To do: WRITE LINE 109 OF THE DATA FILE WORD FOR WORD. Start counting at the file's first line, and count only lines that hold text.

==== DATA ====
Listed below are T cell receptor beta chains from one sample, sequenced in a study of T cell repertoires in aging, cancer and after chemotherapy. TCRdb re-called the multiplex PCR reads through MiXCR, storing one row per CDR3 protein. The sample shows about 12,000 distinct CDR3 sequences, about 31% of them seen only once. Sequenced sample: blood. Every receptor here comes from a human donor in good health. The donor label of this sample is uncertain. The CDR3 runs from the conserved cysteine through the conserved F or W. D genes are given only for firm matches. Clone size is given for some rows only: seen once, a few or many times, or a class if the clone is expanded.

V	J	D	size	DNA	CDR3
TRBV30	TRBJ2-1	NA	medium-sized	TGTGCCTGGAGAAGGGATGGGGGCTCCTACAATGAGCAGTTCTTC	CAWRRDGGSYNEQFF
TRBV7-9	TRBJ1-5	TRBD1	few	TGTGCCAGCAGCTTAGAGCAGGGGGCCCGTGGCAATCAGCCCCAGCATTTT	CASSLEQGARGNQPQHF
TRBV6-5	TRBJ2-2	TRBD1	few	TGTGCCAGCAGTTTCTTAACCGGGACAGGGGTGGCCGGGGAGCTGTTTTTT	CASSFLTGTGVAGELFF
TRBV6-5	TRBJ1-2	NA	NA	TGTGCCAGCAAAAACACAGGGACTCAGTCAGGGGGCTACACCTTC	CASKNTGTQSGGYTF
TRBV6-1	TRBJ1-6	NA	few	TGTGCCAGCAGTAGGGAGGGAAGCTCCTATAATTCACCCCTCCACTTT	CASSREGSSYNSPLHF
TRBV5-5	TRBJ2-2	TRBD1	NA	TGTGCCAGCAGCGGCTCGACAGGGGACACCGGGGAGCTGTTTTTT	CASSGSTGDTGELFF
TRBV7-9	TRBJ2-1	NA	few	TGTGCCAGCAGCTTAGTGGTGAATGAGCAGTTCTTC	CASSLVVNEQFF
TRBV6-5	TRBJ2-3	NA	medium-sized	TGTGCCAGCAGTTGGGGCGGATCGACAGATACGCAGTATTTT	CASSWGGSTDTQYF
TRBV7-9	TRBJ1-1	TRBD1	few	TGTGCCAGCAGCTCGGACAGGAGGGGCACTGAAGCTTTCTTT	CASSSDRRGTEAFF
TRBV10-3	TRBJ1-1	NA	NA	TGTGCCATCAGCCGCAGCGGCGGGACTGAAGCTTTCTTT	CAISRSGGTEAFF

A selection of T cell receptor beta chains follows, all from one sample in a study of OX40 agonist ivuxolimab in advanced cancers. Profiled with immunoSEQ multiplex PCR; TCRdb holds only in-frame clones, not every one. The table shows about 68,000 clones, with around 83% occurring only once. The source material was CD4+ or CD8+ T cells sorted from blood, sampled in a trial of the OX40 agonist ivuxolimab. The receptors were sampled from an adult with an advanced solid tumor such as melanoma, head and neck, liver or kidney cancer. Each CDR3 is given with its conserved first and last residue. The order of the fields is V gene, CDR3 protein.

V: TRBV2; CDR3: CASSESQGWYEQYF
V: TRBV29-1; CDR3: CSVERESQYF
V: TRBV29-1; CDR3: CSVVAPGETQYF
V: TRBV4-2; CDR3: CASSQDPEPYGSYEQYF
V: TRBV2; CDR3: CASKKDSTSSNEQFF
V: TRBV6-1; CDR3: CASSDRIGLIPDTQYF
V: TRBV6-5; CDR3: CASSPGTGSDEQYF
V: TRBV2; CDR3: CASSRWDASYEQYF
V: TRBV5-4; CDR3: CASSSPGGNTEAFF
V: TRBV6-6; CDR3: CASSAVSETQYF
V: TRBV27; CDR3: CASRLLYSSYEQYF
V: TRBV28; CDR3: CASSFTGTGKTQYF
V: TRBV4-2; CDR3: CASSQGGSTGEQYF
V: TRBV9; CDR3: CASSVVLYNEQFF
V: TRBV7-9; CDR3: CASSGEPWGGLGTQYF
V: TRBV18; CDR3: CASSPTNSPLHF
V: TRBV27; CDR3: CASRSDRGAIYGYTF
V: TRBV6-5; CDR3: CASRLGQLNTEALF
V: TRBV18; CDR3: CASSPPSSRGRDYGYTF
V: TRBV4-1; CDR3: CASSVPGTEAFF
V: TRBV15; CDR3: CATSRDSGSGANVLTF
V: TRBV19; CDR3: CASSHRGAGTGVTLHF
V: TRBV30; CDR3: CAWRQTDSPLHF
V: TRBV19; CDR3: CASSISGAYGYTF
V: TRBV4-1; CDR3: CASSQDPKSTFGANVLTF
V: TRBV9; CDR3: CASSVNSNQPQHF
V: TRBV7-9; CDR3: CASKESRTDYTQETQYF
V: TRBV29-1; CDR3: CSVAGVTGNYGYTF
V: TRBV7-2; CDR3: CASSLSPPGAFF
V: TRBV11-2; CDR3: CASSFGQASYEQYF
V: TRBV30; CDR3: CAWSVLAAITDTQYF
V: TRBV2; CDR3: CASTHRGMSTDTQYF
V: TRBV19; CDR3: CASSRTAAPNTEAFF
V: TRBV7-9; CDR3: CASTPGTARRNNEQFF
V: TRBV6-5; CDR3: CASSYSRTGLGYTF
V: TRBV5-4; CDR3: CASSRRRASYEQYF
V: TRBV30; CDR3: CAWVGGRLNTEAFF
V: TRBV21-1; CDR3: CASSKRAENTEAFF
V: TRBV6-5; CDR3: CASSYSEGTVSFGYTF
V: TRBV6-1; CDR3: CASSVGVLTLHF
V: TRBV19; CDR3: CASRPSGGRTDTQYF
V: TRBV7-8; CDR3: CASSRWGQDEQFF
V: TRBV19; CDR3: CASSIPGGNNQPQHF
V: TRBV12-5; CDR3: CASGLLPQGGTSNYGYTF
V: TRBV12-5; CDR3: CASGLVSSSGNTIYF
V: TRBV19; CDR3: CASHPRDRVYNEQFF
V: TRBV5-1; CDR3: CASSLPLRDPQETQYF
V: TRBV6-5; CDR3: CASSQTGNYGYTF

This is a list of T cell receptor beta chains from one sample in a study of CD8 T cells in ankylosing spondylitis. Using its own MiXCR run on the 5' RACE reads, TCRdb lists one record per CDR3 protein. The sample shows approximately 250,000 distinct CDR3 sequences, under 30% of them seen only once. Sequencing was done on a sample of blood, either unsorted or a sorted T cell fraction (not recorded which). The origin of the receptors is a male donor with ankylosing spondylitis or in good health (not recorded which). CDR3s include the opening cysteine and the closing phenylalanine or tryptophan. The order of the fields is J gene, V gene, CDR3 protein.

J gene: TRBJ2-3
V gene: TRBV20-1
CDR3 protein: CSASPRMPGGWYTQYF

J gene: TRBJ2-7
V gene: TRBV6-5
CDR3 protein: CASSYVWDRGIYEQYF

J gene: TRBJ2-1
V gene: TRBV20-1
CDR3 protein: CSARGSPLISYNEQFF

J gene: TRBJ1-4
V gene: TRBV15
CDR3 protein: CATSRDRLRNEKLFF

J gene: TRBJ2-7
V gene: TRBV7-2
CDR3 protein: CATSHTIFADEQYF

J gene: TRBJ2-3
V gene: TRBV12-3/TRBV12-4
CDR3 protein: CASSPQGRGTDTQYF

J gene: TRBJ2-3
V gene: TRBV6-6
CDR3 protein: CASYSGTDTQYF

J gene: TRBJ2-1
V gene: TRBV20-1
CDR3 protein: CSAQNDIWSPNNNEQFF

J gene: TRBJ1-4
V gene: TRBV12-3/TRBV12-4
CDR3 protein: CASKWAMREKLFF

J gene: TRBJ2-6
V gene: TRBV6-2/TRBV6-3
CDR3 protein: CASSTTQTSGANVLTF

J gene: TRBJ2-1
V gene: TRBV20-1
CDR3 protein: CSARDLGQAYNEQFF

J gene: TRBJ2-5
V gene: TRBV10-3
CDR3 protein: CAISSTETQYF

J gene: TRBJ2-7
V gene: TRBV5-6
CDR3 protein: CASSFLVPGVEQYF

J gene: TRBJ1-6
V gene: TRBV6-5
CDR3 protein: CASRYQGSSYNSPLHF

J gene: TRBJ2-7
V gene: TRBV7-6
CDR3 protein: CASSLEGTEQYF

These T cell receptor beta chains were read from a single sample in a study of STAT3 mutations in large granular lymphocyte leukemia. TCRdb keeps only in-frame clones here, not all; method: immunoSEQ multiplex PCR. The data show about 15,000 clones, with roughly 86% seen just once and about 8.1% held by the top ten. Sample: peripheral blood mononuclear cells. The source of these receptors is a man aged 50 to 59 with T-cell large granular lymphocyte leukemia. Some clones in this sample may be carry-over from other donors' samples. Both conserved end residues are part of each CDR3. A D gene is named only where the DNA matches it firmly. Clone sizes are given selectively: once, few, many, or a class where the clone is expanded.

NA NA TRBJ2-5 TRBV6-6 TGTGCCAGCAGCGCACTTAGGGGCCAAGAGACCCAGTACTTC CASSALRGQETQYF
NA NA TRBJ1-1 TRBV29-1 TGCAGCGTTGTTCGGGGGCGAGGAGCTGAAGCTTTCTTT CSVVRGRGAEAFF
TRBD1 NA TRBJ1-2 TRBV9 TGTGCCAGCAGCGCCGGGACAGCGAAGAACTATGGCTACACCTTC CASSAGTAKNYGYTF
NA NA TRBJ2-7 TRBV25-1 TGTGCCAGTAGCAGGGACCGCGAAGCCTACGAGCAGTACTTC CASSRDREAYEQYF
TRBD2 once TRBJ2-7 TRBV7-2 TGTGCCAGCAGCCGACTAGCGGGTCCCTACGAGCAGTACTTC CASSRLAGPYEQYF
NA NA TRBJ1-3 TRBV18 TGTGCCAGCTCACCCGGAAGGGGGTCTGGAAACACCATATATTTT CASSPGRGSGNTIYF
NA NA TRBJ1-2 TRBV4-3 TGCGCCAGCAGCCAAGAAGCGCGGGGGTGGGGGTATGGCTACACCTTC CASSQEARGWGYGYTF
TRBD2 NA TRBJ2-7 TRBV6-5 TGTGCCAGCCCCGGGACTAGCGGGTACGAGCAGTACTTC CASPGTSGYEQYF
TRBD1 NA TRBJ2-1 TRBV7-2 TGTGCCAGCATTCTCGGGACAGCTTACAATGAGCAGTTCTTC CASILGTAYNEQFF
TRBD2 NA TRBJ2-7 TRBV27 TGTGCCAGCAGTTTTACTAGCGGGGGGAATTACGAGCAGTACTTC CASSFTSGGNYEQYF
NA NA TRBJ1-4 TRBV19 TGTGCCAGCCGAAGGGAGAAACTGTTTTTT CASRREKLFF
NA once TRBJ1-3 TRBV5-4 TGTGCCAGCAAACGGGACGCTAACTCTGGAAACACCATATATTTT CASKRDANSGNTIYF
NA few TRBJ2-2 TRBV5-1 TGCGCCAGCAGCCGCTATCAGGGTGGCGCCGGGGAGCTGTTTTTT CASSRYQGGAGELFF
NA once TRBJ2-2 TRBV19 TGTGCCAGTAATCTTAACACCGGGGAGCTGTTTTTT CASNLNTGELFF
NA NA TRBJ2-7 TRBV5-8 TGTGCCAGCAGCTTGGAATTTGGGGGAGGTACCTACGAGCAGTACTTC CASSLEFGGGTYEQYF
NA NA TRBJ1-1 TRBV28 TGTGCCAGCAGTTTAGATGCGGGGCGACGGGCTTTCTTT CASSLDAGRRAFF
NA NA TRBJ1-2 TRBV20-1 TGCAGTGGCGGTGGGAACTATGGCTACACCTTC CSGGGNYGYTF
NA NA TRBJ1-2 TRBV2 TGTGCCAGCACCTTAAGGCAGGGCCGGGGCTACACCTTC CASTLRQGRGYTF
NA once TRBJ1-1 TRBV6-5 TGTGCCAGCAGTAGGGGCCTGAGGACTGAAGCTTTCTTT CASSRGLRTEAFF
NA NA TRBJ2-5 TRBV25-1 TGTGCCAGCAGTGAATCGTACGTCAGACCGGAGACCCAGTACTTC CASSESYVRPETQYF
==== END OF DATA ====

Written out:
NA NA TRBJ2-5 TRBV6-6 TGTGCCAGCAGCGCACTTAGGGGCCAAGAGACCCAGTACTTC CASSALRGQETQYF